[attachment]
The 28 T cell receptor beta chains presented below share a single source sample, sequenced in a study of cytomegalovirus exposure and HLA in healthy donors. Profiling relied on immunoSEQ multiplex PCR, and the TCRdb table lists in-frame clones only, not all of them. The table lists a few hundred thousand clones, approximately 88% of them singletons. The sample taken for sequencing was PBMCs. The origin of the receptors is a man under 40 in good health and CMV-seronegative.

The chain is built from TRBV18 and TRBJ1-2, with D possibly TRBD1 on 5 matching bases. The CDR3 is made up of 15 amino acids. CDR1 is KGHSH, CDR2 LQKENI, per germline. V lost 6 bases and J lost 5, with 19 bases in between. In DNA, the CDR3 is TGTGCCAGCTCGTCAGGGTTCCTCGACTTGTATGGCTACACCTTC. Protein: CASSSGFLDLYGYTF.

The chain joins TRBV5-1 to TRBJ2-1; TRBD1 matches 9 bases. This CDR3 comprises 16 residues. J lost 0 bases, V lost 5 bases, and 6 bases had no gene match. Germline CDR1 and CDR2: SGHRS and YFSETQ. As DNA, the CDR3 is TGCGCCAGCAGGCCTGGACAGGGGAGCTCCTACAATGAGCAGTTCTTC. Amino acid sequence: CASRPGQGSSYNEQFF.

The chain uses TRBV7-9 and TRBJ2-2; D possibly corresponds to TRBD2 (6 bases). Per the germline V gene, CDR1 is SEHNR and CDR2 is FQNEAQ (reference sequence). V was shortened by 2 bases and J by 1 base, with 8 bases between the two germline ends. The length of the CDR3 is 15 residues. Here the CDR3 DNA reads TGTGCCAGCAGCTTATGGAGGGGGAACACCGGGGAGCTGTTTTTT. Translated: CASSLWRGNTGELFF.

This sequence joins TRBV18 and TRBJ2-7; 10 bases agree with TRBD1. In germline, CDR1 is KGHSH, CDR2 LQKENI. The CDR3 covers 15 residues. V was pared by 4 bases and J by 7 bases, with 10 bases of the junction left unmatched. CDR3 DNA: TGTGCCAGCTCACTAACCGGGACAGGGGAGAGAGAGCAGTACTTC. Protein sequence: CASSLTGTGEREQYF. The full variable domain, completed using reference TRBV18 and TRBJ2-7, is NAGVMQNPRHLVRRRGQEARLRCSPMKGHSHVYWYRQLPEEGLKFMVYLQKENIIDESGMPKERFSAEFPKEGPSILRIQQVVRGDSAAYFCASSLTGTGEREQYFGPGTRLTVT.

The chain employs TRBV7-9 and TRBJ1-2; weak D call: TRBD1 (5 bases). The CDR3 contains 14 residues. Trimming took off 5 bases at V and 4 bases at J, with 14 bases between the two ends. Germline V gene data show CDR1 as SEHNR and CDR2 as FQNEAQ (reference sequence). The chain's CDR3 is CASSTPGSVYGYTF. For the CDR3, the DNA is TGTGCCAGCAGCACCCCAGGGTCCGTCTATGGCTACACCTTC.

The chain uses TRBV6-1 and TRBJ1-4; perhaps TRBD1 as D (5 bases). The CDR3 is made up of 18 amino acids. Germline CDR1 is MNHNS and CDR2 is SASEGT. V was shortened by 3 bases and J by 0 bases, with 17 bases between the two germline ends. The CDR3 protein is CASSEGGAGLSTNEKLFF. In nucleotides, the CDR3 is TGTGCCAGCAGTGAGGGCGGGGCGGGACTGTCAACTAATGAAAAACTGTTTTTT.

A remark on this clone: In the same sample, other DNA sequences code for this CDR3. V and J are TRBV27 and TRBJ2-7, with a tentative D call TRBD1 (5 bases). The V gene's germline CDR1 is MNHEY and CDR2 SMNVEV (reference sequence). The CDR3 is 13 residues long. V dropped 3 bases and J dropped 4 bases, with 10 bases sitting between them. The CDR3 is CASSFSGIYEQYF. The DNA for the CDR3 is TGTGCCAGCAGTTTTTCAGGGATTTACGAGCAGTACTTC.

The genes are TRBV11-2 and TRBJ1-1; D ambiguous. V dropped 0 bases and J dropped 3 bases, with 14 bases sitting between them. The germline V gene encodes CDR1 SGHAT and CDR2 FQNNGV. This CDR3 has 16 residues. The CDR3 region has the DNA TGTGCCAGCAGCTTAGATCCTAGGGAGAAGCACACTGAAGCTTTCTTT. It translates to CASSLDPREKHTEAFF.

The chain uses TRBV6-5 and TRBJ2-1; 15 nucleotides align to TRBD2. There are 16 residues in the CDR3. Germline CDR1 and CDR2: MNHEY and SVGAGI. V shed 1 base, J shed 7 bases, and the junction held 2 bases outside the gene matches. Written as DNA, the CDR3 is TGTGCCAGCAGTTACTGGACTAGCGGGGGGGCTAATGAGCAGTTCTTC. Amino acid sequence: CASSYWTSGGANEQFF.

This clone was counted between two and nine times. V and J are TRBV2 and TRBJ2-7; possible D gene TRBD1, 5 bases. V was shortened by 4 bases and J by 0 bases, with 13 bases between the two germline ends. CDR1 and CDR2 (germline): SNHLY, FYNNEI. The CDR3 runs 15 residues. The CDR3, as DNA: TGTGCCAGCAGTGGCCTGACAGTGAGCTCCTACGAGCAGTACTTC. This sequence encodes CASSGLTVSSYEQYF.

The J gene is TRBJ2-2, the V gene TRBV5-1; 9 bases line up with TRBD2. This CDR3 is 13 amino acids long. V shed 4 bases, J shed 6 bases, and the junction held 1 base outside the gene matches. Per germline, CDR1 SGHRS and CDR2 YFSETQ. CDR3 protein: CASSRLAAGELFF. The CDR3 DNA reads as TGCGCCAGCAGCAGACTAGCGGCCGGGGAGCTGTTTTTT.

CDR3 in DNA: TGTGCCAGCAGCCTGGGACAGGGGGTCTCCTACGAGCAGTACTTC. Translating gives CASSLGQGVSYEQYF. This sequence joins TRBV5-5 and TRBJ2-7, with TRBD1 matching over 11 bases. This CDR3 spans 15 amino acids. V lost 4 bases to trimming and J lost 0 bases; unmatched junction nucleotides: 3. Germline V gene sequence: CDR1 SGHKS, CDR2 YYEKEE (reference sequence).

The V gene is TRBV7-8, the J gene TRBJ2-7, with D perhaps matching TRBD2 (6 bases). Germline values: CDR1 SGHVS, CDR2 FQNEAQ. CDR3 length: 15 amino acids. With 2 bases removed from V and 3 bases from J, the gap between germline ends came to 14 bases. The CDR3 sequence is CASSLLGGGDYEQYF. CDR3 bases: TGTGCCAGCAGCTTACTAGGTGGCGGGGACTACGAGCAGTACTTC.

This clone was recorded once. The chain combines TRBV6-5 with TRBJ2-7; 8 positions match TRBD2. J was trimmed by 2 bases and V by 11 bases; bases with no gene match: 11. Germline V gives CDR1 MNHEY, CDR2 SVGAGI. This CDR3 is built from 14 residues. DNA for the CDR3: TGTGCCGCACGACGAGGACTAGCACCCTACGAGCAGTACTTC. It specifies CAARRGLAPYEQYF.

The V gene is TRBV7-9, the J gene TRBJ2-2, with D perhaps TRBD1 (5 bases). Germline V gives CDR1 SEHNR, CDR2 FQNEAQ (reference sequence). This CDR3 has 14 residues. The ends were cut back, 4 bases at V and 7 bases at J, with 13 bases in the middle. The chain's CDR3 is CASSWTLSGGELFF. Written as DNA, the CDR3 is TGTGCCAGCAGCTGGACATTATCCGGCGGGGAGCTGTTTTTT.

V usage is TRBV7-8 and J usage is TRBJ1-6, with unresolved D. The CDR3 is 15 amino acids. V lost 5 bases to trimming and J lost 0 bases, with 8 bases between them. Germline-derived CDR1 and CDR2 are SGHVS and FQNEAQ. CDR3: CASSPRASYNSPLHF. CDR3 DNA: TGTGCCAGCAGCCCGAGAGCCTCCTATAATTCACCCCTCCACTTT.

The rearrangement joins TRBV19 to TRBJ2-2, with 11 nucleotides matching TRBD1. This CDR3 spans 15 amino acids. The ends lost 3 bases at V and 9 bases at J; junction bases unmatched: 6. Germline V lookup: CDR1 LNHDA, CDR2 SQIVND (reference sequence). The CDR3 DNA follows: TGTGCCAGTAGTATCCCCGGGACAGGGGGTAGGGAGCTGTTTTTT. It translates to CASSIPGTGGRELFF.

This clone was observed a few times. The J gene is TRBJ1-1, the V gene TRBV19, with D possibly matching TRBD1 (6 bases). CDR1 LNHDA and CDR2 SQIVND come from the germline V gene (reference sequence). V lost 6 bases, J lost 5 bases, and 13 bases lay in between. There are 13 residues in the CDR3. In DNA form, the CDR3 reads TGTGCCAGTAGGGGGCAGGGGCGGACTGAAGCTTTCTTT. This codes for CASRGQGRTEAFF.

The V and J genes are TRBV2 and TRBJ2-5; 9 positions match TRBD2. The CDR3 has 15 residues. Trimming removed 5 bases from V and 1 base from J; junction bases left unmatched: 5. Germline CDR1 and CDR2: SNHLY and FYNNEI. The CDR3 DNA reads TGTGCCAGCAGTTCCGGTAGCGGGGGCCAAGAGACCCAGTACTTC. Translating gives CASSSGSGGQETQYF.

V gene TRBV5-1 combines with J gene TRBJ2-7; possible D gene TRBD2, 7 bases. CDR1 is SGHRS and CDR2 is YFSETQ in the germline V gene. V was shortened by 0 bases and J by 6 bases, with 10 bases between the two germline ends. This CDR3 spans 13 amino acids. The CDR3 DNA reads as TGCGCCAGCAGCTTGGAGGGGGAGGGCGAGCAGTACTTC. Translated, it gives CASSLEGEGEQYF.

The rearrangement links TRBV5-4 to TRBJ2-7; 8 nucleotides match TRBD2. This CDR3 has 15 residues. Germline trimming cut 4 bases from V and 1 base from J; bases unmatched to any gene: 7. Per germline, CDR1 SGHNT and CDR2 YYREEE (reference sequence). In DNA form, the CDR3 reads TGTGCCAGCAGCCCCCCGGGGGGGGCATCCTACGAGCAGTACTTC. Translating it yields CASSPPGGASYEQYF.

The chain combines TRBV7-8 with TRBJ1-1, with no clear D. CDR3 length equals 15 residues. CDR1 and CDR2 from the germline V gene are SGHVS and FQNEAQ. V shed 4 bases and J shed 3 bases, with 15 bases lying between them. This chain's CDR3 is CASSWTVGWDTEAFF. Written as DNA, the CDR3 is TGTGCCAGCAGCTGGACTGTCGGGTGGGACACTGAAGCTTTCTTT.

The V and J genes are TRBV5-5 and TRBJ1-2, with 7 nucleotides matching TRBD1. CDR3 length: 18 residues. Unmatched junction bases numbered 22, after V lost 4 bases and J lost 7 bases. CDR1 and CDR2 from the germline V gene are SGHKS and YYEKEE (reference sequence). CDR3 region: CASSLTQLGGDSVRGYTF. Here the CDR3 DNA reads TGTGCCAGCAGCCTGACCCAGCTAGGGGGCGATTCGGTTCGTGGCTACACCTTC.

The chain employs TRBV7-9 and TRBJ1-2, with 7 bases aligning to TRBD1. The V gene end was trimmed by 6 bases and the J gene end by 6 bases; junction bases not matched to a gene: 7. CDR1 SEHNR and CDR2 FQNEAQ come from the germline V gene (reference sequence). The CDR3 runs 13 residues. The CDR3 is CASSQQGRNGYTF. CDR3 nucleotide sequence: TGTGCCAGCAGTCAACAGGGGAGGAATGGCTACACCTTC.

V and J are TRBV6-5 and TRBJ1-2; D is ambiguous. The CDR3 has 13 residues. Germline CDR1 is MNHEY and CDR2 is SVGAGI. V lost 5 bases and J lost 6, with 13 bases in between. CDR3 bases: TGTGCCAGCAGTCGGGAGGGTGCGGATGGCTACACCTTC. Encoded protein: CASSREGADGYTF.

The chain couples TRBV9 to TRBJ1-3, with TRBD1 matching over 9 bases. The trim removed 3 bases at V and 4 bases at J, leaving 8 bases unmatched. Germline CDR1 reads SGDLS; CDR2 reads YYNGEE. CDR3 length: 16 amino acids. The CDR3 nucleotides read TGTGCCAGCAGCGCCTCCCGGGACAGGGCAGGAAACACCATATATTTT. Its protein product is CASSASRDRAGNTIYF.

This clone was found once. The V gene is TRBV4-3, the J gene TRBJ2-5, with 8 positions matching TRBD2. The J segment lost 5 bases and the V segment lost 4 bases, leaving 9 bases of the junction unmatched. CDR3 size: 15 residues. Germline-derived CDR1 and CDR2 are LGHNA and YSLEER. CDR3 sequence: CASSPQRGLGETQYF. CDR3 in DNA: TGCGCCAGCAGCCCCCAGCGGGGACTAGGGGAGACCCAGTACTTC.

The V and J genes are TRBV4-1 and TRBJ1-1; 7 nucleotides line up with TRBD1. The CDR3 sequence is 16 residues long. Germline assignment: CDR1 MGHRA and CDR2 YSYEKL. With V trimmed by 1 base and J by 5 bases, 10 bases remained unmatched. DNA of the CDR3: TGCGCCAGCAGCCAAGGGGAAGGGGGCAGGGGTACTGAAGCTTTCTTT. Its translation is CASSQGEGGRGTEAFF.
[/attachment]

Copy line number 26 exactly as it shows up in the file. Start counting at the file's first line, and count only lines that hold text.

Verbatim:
V and J are TRBV6-5 and TRBJ1-2; D is ambiguous. The CDR3 has 13 residues. Germline CDR1 is MNHEY and CDR2 is SVGAGI. V lost 5 bases and J lost 6, with 13 bases in between. CDR3 bases: TGTGCCAGCAGTCGGGAGGGTGCGGATGGCTACACCTTC. Encoded protein: CASSREGADGYTF.